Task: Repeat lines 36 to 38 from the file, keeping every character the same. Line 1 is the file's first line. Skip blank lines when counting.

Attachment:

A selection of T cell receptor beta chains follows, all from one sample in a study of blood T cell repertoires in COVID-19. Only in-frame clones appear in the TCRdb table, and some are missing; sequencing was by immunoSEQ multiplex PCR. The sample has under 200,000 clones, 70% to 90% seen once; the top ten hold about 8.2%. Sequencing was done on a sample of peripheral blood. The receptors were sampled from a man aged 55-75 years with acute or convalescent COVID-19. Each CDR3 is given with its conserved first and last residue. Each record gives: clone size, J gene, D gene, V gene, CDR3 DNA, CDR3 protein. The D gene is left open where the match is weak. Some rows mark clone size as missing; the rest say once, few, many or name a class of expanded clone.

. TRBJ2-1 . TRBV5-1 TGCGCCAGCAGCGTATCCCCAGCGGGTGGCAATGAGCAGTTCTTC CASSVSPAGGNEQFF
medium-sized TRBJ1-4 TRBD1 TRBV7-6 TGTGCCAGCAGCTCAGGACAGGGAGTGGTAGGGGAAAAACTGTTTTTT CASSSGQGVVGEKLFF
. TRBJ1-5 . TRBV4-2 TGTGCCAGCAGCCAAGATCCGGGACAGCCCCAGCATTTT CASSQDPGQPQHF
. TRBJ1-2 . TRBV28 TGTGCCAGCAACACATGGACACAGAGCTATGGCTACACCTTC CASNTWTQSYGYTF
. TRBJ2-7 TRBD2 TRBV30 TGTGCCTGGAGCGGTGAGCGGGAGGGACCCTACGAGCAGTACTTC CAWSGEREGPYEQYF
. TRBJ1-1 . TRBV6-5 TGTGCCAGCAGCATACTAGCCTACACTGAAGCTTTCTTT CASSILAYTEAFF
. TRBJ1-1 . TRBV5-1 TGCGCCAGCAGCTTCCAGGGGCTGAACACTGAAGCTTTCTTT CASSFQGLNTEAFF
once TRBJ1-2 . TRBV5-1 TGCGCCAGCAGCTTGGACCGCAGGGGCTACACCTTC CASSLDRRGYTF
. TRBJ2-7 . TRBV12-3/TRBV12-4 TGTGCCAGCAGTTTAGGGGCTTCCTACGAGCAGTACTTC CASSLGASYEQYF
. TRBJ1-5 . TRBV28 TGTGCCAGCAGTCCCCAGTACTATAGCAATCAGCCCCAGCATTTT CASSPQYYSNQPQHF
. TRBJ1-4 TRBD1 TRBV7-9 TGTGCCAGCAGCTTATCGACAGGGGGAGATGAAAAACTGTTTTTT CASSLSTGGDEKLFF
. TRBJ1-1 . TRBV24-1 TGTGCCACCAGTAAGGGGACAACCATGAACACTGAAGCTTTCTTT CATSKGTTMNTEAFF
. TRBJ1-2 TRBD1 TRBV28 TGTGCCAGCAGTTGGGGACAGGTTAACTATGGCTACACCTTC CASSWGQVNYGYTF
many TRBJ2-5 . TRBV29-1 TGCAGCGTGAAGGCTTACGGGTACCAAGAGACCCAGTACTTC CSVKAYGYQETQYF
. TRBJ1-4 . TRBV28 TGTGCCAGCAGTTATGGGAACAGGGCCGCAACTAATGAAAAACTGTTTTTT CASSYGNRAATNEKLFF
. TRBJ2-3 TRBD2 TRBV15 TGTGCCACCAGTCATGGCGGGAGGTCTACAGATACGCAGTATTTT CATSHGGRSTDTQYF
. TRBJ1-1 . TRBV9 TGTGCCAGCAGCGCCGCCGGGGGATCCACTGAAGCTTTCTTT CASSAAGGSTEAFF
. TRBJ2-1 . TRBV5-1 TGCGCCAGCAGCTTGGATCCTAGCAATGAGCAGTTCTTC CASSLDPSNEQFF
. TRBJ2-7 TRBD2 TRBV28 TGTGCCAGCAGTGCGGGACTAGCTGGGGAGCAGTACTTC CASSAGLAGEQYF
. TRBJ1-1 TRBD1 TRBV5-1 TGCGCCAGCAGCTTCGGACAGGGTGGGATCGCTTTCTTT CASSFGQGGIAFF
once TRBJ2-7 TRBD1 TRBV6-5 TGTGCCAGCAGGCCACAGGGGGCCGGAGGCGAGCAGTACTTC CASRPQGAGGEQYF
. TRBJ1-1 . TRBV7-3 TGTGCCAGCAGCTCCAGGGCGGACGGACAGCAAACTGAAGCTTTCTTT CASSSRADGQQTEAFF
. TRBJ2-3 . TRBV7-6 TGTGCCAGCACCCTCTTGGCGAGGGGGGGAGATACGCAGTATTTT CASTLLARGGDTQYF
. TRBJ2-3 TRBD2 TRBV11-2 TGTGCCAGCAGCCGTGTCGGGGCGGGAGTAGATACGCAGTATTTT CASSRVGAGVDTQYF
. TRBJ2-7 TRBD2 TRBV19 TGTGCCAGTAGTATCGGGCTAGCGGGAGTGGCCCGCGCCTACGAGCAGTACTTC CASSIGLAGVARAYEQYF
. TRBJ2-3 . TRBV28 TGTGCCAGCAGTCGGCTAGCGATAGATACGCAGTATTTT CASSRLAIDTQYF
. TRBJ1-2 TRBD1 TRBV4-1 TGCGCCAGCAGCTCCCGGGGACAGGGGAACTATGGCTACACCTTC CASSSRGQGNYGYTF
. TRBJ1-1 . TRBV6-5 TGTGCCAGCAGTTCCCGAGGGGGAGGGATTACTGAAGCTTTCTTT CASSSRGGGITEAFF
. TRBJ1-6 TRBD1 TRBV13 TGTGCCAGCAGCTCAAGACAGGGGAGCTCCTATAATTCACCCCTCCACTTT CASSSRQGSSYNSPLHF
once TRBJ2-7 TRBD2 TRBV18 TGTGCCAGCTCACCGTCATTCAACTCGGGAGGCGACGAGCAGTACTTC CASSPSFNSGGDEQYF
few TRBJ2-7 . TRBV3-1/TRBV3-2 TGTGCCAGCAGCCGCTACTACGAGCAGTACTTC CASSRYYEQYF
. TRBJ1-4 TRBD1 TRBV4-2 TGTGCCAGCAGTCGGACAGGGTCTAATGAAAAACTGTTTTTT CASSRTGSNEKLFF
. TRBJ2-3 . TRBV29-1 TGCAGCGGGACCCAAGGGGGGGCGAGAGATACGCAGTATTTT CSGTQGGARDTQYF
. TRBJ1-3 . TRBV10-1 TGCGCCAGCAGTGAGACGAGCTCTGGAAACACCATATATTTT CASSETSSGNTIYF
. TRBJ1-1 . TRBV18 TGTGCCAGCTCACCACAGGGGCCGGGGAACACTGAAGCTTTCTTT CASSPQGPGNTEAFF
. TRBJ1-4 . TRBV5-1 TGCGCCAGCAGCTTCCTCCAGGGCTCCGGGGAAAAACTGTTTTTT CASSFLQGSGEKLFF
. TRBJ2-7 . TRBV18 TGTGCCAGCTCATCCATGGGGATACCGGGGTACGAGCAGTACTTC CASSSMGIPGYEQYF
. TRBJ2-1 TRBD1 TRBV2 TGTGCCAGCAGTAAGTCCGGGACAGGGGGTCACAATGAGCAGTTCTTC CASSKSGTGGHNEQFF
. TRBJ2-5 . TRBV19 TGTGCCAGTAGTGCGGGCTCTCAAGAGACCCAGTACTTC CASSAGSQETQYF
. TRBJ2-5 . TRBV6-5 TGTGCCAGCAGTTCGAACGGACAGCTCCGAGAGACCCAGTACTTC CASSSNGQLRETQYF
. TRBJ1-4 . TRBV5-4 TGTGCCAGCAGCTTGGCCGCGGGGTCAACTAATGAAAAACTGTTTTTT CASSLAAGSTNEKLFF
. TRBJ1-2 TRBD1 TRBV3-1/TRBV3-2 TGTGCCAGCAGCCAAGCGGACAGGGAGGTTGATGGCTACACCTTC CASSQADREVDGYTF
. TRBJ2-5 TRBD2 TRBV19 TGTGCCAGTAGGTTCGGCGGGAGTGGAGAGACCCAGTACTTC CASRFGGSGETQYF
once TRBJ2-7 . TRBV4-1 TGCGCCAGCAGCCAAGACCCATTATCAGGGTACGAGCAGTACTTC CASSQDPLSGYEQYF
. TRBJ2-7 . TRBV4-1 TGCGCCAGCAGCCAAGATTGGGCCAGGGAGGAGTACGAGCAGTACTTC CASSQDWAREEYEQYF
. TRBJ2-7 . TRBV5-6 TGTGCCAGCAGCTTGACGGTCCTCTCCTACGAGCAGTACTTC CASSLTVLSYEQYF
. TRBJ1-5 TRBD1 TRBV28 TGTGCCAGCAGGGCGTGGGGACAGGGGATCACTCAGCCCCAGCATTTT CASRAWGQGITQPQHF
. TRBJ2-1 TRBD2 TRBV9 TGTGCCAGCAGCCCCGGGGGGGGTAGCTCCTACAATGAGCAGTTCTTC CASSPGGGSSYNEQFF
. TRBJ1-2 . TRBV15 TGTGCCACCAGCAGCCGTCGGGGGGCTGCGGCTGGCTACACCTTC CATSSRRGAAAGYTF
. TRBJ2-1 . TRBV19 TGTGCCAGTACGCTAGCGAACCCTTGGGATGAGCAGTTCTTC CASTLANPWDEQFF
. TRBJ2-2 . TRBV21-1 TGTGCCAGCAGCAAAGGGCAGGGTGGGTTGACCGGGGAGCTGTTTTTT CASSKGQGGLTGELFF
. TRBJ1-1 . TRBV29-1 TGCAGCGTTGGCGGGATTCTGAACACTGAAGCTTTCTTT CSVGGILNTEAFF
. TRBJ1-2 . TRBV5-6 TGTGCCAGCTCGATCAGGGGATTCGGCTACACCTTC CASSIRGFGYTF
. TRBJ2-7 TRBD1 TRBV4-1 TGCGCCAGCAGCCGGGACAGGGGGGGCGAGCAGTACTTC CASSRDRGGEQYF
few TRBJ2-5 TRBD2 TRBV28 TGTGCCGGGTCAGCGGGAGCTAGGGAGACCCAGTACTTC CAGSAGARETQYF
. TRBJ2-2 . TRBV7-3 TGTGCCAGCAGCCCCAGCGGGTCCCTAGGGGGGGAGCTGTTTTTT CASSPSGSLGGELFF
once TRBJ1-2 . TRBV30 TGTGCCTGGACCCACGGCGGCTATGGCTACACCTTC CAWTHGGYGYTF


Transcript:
. TRBJ1-1 . TRBV18 TGTGCCAGCTCACCACAGGGGCCGGGGAACACTGAAGCTTTCTTT CASSPQGPGNTEAFF
. TRBJ1-4 . TRBV5-1 TGCGCCAGCAGCTTCCTCCAGGGCTCCGGGGAAAAACTGTTTTTT CASSFLQGSGEKLFF
. TRBJ2-7 . TRBV18 TGTGCCAGCTCATCCATGGGGATACCGGGGTACGAGCAGTACTTC CASSSMGIPGYEQYF